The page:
Northrop Grumman developed the CASTOR® 30 family in response to a market need for large-diameter, upper-stage solid rocket motors. The CASTOR family has the flexibility to serve markets as diverse as space launch, Prompt Global Strike (PGS) and Operationally Responsive Space (ORS). These join a heritage of Northrop Grumman CASTOR motors with proven high reliability for more than 50 years. CASTOR 30 motors are based on the CASTOR 120® motor, which has flown on the Taurus® XL, Athena I and Athena II launch vehicles. The CASTOR 30 and CASTOR 30XL motors are currently used as the second stage of the Antares™ launch vehicle performing resupply missions to the International Space Station.
Northrop Grumman currently manufactures a complete line of first- and second-stage and strap-on CASTOR solid rocket motors. The CASTOR heritage was developed from four generations of first-stage ballistic missile boosters and the technology and experience at Northrop Grumman. Detailed information about the entire CASTOR Motor Series can be found in Northrop Grumman’s Propulsion Products Catalog.
Northrop Grumman developed the CASTOR 30 in response to a request for a large-diameter upper stage motor. It was later optimized for use as the upper stage on the Northrop Grumman Antares™ launch vehicle and designated as CASTOR 30B, which was first flown in April 2013. This is an ideal solution for spacecraft insertion on the Antares vehicle.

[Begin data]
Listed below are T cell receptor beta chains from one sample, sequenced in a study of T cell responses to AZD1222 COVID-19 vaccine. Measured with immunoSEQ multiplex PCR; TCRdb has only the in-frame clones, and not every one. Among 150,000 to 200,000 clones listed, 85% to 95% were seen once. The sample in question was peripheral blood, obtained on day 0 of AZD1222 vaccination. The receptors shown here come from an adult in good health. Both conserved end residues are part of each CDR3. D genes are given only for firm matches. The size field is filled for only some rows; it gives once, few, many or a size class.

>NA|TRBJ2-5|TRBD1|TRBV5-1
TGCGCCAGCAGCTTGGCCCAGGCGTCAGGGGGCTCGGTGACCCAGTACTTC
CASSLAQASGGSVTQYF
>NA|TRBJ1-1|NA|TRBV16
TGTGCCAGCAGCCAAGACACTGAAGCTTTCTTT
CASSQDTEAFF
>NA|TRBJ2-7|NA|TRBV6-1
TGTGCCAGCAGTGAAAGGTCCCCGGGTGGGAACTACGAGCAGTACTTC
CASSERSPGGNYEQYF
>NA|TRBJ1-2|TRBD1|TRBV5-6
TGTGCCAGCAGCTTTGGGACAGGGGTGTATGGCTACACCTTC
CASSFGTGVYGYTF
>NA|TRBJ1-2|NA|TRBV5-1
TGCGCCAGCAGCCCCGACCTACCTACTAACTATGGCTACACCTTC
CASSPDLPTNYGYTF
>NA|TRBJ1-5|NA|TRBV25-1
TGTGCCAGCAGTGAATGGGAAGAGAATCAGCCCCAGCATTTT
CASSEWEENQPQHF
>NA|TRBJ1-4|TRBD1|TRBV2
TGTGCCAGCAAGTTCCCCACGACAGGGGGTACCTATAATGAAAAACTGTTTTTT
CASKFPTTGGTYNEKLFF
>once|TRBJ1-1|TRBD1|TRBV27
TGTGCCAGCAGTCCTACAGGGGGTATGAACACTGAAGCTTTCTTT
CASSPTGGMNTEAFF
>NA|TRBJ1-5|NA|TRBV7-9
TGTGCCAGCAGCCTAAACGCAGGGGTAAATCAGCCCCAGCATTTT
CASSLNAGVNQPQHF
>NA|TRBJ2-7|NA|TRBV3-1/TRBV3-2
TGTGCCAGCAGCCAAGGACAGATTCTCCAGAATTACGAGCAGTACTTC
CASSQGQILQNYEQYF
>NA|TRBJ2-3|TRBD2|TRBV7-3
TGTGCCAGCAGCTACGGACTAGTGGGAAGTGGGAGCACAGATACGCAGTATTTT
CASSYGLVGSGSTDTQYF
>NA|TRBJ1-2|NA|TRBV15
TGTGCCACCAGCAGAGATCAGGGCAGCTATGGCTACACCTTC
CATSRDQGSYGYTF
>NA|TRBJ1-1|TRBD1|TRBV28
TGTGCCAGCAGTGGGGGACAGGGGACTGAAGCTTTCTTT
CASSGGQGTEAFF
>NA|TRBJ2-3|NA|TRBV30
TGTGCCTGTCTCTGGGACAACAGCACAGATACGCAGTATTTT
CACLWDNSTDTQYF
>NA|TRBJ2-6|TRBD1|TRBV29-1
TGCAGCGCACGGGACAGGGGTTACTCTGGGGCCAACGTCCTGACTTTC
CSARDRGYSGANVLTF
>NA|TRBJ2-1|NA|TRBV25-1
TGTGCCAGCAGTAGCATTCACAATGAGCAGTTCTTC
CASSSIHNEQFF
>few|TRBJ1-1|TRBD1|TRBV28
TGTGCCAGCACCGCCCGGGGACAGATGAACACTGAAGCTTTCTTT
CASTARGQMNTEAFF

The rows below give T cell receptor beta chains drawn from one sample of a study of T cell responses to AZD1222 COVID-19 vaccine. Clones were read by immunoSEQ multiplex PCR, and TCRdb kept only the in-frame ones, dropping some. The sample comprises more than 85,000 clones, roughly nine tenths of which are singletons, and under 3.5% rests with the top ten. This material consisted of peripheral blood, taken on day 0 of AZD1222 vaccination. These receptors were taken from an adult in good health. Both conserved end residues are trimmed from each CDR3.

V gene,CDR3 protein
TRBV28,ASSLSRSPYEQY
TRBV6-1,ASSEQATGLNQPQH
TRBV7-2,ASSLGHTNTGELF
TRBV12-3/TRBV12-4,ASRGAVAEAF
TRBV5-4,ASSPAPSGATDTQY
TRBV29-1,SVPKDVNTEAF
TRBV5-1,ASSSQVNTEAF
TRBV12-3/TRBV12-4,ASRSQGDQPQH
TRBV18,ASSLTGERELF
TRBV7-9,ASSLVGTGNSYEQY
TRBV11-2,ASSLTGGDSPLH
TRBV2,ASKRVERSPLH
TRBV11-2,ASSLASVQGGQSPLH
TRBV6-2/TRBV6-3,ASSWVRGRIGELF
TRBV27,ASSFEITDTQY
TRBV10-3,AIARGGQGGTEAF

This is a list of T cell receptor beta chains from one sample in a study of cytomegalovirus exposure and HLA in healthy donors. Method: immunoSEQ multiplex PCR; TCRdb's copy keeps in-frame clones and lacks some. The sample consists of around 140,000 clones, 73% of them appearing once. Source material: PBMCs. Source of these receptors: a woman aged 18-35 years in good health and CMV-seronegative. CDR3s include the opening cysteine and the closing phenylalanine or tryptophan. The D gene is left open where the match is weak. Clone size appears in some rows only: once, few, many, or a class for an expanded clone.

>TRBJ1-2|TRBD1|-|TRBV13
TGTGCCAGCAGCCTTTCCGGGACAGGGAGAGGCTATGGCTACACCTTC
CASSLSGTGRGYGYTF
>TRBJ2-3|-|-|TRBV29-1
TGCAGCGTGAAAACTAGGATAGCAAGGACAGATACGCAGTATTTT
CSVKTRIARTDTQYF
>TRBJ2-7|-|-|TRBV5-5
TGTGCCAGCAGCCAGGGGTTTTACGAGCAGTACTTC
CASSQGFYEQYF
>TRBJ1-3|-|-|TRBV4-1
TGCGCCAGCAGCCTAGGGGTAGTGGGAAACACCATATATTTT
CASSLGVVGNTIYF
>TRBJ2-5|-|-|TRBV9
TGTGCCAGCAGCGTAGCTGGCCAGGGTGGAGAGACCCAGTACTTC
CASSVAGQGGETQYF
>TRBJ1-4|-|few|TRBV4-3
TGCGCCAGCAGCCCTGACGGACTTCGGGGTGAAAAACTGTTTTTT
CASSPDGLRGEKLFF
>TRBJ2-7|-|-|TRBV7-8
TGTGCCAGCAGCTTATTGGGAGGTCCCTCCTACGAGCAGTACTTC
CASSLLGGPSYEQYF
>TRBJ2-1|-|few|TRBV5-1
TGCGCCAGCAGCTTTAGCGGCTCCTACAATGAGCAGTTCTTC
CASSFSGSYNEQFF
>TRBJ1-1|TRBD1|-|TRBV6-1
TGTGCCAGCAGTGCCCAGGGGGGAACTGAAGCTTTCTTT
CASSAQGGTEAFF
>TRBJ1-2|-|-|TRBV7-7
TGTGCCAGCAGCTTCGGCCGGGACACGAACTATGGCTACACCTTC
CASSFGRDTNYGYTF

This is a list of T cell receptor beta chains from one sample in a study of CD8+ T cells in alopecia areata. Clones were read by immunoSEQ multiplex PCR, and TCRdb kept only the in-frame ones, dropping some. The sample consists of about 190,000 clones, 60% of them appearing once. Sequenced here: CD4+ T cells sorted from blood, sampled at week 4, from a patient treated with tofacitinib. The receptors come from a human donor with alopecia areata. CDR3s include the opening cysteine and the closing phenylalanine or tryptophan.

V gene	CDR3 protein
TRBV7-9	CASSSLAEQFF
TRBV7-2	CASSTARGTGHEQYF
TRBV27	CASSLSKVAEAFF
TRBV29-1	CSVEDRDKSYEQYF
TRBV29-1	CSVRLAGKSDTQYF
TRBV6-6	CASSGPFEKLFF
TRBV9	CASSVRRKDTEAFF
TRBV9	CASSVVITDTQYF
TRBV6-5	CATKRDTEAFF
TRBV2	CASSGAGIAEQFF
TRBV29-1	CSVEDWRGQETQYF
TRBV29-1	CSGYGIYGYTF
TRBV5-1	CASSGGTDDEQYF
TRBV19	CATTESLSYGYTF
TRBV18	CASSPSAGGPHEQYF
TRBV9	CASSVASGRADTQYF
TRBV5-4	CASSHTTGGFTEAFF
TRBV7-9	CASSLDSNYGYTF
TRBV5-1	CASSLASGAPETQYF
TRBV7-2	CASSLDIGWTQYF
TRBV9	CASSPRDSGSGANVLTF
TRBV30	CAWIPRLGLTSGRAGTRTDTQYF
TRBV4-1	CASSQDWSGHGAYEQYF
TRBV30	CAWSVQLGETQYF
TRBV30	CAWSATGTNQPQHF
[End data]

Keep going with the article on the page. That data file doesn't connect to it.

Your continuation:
The CASTOR 30XL is the next step in evolution for the CASTOR 30 line of motors. At 92" diameter, 238" long and 58,000 lbs., this motor is highly optimized for encapsulated flight to the International Space Station (ISS) and commercial spaceflight. Qualification of this motor, from concept through static test, occurred in 23 months.
This variant of the CASTOR 120 predecessor is used as a first or second stage in commercial launch vehicles and provides improved performance over the baseline configuration. A version of this motor was static tested for the U.S. Air Force as part of the Large Class Stage development program, however the motor is being updated to tailor burn rates and improve performance, as well as utilize common materials and processes to improve cost control for launch vehicle providers.
Flexibility and reliability are key features of this highly successful line of Northrop Grumman motors. The product line started out with the three-stage Pegasus® followed by Taurus® and various Minotaur configurations. The Missile Defense Agency selected the Orion motors as the motors of choice for the Groundbased Midcourse Defense (GMD) vehicle and has since developed target vehicles in the MRBM, ICBM and IRBM classes, all based upon the basic Orion design. More than 200 Orion motors have helped launch nearly 100 launch vehicles.